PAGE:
Legislative Updates & Schedule
The Michigan House and Senate are adjourned for much of July and August. We do not expect legislative activity to resume until September. There will be limited session days leading up to the November election. After the election, the Legislature will return in late November the final push of the 2021-2022 legislative session, known as “lame duck”. Major issues, such as the fate of behavioral health reform, could be on the negotiating table at the end of the year.
Michigan Primary Election
Michigan’s primary election took place on Tuesday, August 2. Candidates for the Michigan House, the Michigan Senate, the U.S. House, the Governor’s office, and several court seats were on the ballot.
Historically, primary elections don’t bring many surprises as incumbents seldom lose. This year shaped up to be decidedly different with new district lines and several Republicans challenged by candidates endorsed by former President Donald Trump. Overall, the former president saw five of his endorsements lose and five of his endorsements win their races.
After voting for the impeachment of former President Trump, Republican Congressman Peter Meijer fell to Trump-endorsed candidate John Gibbs in Michigan’s 3rd Congressional District. The district is a toss-up and Democrats are hopeful that their candidate, Hillary Scholten of Grand Rapids, can prevail in November.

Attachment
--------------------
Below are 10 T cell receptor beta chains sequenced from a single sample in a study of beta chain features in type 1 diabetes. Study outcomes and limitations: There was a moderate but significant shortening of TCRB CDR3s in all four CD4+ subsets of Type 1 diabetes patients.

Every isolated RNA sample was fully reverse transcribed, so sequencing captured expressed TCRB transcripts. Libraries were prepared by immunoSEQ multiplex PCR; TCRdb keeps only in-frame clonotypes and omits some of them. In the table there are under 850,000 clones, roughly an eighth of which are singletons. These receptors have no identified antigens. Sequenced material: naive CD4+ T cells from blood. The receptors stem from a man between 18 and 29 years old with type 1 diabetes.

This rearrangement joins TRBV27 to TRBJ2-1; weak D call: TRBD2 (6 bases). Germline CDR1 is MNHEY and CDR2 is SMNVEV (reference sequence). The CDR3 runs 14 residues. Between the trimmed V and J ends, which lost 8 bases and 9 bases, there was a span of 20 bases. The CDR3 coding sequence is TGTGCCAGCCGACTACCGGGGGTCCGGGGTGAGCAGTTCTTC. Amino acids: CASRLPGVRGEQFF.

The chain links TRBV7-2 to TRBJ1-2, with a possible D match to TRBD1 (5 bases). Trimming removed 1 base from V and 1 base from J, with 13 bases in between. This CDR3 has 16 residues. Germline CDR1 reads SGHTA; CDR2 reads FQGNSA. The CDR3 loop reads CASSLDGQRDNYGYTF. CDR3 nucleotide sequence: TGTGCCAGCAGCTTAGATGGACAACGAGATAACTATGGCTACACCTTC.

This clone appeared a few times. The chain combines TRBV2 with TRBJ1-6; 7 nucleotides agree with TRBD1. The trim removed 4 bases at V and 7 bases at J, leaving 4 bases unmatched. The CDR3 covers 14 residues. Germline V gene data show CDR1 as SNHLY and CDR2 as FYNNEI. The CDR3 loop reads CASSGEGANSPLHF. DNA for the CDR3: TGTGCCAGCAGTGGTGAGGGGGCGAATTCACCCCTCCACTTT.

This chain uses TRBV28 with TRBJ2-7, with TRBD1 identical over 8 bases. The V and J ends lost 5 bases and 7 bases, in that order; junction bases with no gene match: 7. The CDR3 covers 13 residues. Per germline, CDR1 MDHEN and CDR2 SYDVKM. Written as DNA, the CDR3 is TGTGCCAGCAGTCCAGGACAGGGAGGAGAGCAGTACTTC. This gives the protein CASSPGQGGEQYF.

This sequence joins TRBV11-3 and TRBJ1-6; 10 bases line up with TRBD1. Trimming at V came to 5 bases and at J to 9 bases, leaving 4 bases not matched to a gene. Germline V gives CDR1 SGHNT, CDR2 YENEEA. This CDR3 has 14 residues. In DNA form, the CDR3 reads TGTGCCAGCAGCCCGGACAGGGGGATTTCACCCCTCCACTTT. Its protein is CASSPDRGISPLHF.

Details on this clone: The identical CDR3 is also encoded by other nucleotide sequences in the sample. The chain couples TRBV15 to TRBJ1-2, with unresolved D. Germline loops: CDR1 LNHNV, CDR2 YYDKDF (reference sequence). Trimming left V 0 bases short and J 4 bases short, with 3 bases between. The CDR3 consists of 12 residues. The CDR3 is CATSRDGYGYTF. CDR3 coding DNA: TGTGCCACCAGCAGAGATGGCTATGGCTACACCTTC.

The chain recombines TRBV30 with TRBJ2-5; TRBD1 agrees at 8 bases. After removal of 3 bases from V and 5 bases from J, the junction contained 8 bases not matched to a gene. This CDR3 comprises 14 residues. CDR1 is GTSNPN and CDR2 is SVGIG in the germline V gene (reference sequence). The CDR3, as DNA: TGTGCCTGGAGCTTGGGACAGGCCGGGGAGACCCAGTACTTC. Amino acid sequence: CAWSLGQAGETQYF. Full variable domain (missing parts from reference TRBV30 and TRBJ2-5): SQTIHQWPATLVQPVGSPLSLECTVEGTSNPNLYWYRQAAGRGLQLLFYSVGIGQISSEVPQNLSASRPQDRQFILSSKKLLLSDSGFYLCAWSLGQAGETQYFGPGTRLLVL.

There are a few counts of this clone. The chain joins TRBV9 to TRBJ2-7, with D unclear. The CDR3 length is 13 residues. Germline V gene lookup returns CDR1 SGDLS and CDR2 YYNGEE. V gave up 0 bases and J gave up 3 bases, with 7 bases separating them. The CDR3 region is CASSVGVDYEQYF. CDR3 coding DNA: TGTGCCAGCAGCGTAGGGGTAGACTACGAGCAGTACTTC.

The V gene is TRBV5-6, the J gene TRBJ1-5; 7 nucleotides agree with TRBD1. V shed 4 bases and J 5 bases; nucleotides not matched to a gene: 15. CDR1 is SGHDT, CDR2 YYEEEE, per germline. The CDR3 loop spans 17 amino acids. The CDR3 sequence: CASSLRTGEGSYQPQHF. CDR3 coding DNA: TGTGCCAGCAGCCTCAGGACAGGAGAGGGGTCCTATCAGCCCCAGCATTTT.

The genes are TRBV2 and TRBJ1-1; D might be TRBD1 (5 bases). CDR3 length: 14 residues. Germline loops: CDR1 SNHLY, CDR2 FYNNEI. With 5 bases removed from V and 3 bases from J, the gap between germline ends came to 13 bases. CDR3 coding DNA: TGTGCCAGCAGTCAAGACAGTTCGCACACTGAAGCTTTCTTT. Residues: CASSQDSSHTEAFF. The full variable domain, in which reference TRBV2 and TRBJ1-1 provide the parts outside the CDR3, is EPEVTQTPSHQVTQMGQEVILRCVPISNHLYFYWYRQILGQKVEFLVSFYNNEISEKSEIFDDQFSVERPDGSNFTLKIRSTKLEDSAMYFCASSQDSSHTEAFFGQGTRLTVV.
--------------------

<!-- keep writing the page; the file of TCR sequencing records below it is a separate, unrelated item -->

Three Republican House Members will likely move to the Senate after winning their primaries: Representative Annette Glenn (R-Midland), Representative Joseph Bellino (R-Monroe), and Representative John Damoose (R-Harbor Springs).
The November general election will take place on Tuesday, November 8, 2022.
Update on Reproductive Health in Michigan
Michigan continues to grapple with the new reproductive health landscape in the wake of the U.S. Supreme Court’s overturning of Roe vs. Wade and Planned Parenthood vs. Casey.
On July 29, Court of Claims Judge Elizabeth Gleicher, who issued the injunction temporarily blocking the state’s 1931 abortion ban, denied a motion from Republicans in the Legislature to disqualify her from the case Planned Parenthood vs. Attorney General, challenging the constitutionality of the 1931 law. Concerns from Republicans stemmed from Judge Gleicher’s previous ties to Planned Parenthood and personal campaign contributions to Governor Gretchen Whitmer and Attorney General Dana Nessel.
On Monday, August 1, the Court of Appeals ruled that the abortion ban does not apply to local county prosecutors (who are not under the jurisdiction of the Michigan Attorney General), potentially opening the door for felony charges to be brought against physicians who perform abortions. Hours later, however, Oakland County Circuit Court Judge Jacob Cunningham granted Governor Gretchen Whitmer’s request for a temporary restraining order to prohibit enforcement of Michigan’s 1931 statute criminalizing abortion. In effect, local county prosecutors remain prohibited from criminally prosecuting abortion in Michigan while the order is pending.
During a hearing on August 3 in the Oakland County Circuit Court, the restraining order was extended and another hearing on August 17 is scheduled. It is possible the order could be extended for an indeterminate period.
Separately, Governor Gretchen Whitmer’s newest filing calls on the Supreme Court to immediately consider the April lawsuit which asked the court to decide if the state’s constitution protects the right to abortion.